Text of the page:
The clergyman and publisher, Buckner H. Payne  (Ariel: or the Ethnological Origin of the Negro, 1867, Reply to the Scientific Geologist and Other Learned Men, in Their Attacks on the Credibility of  Account of the Mosaic Account of the Creation and of the Flood, 1876) regarded the Curse of Ham as irrelevant to the issue of slavery, since the Negro was a Preadamite creation without a soul. Miscegenation was the sin that led to the Flood, and (here Payne anticipates modern Young Earth creationism) the mountains were raised to their present height by the convulsions associated with Noah’s Flood, when (Genesis 7:11) the Fountains of the Deep were broken up. Here Payne’s geology anticipates that of Whitcomb and Morris’s The Genesis Flood, already mentioned as the foundational document of 20th-Century Young Earth creationism. Payne earned a brief and rather dismissive obituary in the New York Times on his death in 1883, but other obituaries to Payne described him as the South’s leading logician. Charles Carroll (The Negro as Beast; or, In the Image of God, 1900) cited Winchell (see above), and described Negroes as Preadamite, one of the Genesis “beasts”, but equipped with hands and the power of speech, the better to serve his master, the white man. Carroll acts as a bridge between 19th-century separate origin creationism, and the present-day extremist groups discussed in the next section.

Separate origin creationism and the American Far Right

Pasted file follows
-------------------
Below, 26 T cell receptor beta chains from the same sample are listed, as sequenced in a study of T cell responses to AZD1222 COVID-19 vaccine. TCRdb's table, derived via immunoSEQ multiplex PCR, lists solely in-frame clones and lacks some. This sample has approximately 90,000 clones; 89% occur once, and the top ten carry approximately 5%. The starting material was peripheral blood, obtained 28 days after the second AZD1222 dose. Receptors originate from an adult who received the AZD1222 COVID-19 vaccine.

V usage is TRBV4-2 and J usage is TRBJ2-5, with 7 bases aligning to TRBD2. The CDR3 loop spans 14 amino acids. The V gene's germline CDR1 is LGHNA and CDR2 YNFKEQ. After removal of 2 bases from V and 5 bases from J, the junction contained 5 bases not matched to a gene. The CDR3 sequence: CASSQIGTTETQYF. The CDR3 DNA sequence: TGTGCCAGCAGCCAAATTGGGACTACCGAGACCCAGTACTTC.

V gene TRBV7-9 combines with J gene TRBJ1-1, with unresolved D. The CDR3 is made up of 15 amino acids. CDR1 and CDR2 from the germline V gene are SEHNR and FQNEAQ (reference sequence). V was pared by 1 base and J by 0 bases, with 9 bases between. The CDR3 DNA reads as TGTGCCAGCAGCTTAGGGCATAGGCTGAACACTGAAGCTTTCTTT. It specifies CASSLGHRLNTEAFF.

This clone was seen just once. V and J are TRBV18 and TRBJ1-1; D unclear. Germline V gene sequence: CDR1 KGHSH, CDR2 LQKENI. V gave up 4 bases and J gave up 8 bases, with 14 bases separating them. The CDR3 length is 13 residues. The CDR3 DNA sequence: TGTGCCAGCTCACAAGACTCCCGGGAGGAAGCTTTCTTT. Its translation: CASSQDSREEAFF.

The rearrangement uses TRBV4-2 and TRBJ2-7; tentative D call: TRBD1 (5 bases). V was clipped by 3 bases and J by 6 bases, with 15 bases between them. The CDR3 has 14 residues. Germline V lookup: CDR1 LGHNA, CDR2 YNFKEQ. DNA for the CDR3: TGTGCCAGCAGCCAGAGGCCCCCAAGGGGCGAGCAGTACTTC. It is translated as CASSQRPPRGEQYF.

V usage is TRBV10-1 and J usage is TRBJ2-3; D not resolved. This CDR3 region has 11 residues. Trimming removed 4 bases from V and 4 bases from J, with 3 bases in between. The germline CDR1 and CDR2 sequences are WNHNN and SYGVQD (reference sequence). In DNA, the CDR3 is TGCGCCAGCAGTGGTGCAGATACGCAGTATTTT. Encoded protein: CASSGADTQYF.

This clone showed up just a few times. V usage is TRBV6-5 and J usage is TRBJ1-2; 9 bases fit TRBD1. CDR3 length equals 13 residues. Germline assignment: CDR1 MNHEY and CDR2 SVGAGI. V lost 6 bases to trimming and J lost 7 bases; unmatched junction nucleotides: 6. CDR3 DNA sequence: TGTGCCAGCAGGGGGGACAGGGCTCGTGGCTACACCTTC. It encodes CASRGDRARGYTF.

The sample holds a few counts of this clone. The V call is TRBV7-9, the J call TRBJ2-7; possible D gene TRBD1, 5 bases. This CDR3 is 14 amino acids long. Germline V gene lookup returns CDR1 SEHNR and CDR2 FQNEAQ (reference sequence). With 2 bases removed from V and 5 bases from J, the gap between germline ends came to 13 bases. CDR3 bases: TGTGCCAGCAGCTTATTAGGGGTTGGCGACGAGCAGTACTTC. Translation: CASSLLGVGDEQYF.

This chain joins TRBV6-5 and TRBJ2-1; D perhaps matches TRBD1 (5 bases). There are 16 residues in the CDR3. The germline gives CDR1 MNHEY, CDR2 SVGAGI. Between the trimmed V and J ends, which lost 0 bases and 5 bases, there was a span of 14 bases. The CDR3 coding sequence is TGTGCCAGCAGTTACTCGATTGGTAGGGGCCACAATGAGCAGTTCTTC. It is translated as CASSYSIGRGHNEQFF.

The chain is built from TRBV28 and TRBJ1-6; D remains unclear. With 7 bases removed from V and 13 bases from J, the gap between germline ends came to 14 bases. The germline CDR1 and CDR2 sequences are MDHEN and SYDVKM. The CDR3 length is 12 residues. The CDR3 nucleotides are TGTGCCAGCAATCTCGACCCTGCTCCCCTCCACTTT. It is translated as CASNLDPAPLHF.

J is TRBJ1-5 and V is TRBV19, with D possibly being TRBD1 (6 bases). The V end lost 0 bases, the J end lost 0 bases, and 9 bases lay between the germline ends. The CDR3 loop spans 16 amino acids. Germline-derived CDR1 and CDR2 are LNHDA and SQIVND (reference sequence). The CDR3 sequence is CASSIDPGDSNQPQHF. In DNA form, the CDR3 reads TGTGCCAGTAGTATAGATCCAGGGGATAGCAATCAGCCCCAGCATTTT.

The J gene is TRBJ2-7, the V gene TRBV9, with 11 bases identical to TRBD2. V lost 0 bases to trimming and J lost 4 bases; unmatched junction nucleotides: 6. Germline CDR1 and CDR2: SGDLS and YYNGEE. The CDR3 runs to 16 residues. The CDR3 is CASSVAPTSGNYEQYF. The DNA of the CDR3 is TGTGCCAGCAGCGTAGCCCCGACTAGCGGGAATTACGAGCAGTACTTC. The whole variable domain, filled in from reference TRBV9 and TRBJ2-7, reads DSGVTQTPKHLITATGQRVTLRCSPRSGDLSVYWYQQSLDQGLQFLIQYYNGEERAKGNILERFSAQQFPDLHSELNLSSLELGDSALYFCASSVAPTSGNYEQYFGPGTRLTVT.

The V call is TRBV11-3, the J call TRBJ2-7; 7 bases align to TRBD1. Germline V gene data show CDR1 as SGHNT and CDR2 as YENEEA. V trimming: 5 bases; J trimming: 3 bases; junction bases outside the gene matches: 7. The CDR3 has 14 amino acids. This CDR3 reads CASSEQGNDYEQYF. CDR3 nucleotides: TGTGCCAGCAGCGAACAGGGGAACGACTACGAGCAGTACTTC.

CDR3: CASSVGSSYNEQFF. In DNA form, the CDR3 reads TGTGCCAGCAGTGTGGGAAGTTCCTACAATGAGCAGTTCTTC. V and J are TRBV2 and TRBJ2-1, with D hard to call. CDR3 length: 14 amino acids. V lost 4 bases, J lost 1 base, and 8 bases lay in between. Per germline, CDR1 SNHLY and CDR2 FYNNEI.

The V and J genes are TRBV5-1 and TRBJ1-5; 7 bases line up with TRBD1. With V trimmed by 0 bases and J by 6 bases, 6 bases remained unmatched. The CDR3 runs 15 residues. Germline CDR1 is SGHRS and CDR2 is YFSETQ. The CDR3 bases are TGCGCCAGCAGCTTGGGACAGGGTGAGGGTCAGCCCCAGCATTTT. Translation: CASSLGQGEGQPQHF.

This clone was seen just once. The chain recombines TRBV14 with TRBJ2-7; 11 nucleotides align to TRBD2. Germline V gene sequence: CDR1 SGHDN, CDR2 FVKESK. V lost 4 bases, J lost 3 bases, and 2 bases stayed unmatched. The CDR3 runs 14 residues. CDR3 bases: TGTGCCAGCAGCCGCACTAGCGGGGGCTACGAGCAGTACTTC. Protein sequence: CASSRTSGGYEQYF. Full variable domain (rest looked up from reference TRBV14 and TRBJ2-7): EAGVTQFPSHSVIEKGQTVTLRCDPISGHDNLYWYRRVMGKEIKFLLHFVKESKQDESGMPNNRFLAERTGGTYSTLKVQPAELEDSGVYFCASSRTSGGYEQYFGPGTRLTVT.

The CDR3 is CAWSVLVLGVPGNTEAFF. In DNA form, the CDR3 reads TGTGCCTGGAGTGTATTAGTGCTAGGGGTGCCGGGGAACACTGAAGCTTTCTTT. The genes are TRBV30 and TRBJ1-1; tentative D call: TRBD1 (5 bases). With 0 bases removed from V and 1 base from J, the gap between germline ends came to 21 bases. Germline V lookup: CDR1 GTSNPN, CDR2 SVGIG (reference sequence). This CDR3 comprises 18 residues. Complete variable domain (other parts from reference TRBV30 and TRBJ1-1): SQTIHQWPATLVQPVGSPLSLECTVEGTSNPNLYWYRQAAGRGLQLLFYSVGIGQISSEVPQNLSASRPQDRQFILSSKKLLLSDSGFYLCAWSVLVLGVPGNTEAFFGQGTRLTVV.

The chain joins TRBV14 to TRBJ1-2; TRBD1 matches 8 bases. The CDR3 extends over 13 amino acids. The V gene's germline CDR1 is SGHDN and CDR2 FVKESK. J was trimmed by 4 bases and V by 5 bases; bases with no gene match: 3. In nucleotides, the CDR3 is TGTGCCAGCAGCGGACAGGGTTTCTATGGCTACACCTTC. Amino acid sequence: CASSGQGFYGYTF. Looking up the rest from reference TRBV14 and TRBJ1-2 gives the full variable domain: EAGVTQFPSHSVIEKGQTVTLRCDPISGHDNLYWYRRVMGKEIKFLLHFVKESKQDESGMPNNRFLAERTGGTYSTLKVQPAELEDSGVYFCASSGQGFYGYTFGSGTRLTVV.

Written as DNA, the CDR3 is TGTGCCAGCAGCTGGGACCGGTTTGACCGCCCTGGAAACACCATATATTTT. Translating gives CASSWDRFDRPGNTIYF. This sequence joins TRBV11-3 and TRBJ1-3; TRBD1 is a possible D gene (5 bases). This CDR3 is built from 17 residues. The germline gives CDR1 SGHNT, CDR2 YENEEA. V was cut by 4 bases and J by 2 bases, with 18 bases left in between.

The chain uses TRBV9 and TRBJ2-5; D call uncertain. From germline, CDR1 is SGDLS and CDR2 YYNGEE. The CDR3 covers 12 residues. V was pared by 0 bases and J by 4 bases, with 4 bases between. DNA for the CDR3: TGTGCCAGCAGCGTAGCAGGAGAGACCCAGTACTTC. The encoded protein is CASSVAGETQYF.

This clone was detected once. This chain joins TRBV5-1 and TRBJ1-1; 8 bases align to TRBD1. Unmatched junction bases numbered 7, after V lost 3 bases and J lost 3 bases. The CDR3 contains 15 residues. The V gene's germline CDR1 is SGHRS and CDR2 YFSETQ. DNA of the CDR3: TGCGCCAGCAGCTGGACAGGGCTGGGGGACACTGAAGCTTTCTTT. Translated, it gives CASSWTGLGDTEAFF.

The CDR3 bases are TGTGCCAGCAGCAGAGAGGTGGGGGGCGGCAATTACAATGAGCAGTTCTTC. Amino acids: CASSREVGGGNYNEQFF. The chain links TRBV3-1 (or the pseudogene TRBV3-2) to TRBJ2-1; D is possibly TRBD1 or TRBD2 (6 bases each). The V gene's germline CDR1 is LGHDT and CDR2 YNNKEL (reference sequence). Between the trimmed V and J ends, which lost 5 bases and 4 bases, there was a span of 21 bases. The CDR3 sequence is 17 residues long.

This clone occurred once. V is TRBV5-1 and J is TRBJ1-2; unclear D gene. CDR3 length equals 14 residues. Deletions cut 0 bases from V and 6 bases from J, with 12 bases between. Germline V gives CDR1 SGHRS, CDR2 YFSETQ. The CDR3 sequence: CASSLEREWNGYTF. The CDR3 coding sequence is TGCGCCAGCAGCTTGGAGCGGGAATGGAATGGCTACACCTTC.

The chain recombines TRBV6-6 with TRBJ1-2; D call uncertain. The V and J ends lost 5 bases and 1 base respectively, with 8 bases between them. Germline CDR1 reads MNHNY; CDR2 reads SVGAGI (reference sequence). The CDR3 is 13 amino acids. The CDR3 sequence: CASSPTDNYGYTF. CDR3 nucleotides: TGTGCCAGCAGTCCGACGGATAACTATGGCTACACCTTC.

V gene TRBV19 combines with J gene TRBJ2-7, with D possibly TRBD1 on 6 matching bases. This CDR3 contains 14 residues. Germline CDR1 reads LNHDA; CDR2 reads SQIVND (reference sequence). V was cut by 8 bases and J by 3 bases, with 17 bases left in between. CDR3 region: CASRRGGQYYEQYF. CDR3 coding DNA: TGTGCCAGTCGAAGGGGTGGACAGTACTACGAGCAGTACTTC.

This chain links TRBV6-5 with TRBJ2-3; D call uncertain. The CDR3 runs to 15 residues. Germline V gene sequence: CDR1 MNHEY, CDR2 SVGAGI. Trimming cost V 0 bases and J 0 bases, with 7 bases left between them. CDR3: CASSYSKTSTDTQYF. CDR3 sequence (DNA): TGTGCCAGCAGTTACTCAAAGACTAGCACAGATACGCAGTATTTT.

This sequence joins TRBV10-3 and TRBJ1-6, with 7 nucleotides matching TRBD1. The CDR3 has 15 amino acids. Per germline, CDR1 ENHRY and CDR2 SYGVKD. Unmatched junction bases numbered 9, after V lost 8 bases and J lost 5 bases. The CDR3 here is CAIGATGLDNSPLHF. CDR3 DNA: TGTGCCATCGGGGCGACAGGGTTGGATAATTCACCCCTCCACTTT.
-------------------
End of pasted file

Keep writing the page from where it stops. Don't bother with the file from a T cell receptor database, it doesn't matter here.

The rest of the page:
Separate origin theory persists among White extremist groups in America. According to Alexander Schiffner’s The Origin of the Races; and Pre-Adamic Man (Prophetic Herald, 1968), the yellow races as well as Negroes are beasts created before Adam. Carroll’s ideas also re-emerged in Destiny Publishers’ 1967 In the Image of God, which regards miscegenation as a wicked perversion, the real sin of Cain, and the sin that provoked the Flood. Ham was of part-Negro descent, and the demands of the Civil Rights Movement for racial integration were inspired by Satan.

At this point separate origins theory merges with anti-Semitism and anti-Communism. W. Clyde Odeneal, in Segregation: Sin or Sensible? (Destiny Publishers, 1958), argued that “Segregation is an Anglo-Saxon principle because… The Anglo-Saxon, Celtic and related races are predominantly the Bible-reading, Bible-disseminating peoples of the world”, and condemned racial equality as a Communist notion, promoted by non-Christians. I understand this as a clear reference to Jewish Civil Rights activists. Charles Magne, The Negro and the World Crisis (Kingdom Identity Ministries, 1980), also considered Negroes as apes, created before Adam, and wrote that they were being used by Jews to destroy the White Nordic race. The Christian Identity movement, which has strong historical links to the KKK, is closely related to the British Israelites. Both Identity and the British Israelites regard the Anglo-Celtic race as God’s favoured people, the true descendants of Israel, and maintain that the inferior (i.e. non-White) races were created before Adam. Similar separate origin beliefs are also held by other fringe groups, such as Aryan Nations, which shares a website with the Church of Jesus Christ Christian, and maintains that “The Canaanite Jews [i.e. Jews] are a literal descendent of Satan and the natural enemy of our white Christian race.” Aryan Nations is affiliated with the Aryan Brotherhood, the most powerful White gang in US prisons.